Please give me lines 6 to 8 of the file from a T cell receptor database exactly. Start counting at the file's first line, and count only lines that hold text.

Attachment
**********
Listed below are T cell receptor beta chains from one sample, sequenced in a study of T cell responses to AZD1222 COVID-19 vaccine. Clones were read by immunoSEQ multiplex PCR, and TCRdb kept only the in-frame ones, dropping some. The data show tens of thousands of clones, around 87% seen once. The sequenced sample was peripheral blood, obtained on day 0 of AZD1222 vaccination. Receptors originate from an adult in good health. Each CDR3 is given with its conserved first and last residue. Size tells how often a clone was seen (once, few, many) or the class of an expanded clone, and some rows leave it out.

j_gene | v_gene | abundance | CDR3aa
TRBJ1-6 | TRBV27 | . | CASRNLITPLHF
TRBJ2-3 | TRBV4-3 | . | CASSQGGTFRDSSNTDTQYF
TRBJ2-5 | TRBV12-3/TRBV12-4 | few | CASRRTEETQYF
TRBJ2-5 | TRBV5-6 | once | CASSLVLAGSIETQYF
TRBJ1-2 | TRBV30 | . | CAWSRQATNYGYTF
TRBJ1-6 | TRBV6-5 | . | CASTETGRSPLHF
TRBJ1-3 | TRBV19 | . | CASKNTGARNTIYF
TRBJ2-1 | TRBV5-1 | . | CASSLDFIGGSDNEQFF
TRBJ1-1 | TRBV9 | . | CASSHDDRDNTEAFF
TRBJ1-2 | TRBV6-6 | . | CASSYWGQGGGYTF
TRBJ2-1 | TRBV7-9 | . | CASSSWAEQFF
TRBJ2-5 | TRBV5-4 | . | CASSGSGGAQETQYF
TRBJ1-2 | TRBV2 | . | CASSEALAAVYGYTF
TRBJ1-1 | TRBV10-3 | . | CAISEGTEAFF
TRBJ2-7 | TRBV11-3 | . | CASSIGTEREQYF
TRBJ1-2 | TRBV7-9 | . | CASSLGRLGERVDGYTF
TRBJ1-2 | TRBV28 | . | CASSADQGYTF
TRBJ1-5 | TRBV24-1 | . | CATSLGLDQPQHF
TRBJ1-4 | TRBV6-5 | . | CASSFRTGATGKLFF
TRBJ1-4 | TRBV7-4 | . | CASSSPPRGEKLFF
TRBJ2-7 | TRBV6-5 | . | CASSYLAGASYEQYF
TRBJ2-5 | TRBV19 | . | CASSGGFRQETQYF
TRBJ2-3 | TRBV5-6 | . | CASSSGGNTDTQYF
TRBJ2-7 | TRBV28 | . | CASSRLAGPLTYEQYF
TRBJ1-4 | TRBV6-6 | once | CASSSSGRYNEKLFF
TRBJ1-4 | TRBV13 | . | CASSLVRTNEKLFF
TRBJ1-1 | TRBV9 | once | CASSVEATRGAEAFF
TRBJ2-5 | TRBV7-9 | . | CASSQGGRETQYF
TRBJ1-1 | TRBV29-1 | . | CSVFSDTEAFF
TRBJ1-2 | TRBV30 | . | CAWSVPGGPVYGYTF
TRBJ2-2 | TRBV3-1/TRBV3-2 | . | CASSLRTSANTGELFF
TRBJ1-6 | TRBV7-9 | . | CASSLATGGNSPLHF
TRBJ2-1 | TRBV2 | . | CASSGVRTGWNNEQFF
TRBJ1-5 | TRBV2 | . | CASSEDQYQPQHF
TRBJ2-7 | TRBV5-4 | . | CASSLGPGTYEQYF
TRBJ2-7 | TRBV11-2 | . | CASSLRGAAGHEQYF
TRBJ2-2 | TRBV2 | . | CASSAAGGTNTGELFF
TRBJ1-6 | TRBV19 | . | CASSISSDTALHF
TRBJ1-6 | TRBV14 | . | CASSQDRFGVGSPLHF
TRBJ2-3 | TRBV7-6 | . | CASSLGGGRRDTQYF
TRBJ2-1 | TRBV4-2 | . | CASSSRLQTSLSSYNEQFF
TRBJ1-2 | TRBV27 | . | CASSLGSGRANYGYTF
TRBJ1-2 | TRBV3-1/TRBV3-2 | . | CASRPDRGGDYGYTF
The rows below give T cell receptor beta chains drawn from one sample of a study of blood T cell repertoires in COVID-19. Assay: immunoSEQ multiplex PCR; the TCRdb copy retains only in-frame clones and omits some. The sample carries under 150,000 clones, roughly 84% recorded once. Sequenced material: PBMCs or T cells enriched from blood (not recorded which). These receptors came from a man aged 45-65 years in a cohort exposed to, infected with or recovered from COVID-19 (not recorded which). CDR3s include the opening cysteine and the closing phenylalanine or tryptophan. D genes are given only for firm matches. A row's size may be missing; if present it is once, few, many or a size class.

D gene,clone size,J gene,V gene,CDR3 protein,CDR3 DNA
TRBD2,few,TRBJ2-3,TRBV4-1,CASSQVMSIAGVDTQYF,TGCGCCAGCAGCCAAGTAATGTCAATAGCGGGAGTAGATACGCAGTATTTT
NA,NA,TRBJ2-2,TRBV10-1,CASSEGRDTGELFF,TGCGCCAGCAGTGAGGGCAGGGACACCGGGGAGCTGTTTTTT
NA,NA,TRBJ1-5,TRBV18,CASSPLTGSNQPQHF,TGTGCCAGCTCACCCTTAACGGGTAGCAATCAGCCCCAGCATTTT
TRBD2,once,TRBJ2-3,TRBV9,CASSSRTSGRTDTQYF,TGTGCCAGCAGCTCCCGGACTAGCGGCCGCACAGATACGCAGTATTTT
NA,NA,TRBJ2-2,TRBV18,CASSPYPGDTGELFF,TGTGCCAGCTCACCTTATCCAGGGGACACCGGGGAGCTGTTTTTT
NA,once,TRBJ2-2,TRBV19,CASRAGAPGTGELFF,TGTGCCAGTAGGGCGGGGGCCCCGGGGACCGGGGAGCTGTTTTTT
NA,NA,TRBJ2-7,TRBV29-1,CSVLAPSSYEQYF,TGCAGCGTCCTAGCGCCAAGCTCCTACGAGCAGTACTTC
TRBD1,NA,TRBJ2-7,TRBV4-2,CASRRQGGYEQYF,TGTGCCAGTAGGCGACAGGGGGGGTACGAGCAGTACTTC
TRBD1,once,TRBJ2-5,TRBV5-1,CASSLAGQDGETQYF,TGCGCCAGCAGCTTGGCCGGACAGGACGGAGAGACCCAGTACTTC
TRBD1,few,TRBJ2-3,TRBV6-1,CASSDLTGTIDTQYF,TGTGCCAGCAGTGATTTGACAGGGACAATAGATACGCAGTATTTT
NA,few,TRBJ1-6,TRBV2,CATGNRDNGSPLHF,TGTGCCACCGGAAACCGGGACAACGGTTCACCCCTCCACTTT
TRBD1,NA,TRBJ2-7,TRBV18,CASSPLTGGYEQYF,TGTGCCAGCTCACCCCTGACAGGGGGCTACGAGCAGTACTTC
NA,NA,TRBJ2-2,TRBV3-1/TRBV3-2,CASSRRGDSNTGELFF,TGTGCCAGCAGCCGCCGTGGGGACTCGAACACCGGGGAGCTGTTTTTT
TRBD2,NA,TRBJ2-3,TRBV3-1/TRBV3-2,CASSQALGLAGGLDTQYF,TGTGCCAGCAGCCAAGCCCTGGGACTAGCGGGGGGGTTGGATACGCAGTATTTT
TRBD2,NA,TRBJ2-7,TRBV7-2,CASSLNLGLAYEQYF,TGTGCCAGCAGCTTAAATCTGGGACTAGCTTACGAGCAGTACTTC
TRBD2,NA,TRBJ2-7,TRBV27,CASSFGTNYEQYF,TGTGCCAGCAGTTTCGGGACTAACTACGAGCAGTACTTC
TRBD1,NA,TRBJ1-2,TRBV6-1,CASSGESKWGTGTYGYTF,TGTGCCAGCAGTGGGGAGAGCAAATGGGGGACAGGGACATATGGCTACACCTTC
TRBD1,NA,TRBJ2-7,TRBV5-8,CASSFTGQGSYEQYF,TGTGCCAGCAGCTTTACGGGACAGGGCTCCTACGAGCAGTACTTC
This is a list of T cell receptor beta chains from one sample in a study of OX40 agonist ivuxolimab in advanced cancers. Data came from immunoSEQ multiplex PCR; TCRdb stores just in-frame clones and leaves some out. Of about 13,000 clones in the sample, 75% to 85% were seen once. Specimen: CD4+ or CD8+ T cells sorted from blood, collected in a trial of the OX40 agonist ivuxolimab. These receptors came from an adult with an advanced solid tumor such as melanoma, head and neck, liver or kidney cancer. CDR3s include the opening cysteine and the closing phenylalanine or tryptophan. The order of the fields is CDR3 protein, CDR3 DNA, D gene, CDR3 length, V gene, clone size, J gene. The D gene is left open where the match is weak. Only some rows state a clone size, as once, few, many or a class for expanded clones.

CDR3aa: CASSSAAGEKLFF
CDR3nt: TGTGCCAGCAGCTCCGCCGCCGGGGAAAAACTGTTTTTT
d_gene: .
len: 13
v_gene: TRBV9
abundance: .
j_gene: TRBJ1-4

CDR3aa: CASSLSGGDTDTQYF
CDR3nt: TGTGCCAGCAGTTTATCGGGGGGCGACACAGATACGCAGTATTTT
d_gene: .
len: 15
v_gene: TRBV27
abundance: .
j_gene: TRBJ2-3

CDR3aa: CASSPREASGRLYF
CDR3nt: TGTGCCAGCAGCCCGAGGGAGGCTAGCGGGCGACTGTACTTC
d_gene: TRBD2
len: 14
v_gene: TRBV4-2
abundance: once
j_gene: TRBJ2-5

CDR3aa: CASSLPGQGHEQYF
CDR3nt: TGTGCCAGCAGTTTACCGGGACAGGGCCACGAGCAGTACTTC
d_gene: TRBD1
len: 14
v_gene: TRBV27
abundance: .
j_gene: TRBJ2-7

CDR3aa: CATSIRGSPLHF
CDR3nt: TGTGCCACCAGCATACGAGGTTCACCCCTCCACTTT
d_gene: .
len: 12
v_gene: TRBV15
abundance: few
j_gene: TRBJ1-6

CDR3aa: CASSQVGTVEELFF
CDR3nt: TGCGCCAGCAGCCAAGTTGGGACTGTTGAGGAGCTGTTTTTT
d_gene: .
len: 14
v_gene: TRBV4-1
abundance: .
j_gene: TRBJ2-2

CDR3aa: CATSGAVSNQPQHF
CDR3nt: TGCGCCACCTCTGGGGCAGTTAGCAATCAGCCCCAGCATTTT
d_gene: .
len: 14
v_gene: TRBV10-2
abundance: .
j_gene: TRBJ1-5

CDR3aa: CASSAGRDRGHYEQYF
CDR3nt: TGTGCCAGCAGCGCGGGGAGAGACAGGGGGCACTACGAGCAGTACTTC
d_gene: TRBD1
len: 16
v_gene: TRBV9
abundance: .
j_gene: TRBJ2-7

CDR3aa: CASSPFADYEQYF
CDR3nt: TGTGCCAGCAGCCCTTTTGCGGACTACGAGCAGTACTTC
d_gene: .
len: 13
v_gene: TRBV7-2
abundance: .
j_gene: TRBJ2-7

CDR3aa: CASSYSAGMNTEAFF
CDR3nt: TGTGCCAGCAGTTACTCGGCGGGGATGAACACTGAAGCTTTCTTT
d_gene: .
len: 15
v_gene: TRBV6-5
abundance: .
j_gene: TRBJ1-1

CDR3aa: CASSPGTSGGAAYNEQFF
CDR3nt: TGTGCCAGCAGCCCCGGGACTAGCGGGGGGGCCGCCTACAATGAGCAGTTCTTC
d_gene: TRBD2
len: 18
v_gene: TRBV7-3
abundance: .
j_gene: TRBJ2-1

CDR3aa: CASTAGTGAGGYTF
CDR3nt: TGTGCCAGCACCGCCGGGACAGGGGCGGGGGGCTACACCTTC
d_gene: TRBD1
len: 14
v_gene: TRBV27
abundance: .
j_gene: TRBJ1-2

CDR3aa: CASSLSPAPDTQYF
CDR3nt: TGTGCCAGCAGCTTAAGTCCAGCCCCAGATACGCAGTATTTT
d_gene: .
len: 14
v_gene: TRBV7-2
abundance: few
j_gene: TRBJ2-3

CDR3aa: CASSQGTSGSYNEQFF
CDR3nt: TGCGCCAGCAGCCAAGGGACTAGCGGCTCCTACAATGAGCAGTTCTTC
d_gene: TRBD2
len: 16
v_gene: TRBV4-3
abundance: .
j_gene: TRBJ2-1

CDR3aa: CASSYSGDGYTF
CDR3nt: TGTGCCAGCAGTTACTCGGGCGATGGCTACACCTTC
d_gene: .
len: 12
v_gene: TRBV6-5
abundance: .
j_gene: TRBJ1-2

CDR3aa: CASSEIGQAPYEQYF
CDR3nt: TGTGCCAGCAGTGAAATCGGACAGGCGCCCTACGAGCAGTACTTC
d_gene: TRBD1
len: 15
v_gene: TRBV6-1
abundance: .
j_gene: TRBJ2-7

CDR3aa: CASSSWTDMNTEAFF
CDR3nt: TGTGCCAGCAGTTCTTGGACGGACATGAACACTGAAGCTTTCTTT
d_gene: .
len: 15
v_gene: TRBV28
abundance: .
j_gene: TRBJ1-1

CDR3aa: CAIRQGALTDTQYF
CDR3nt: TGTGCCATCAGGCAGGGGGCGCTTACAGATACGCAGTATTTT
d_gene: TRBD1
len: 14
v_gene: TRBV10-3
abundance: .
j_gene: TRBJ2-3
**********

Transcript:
TRBJ2-5 | TRBV5-6 | once | CASSLVLAGSIETQYF
TRBJ1-2 | TRBV30 | . | CAWSRQATNYGYTF
TRBJ1-6 | TRBV6-5 | . | CASTETGRSPLHF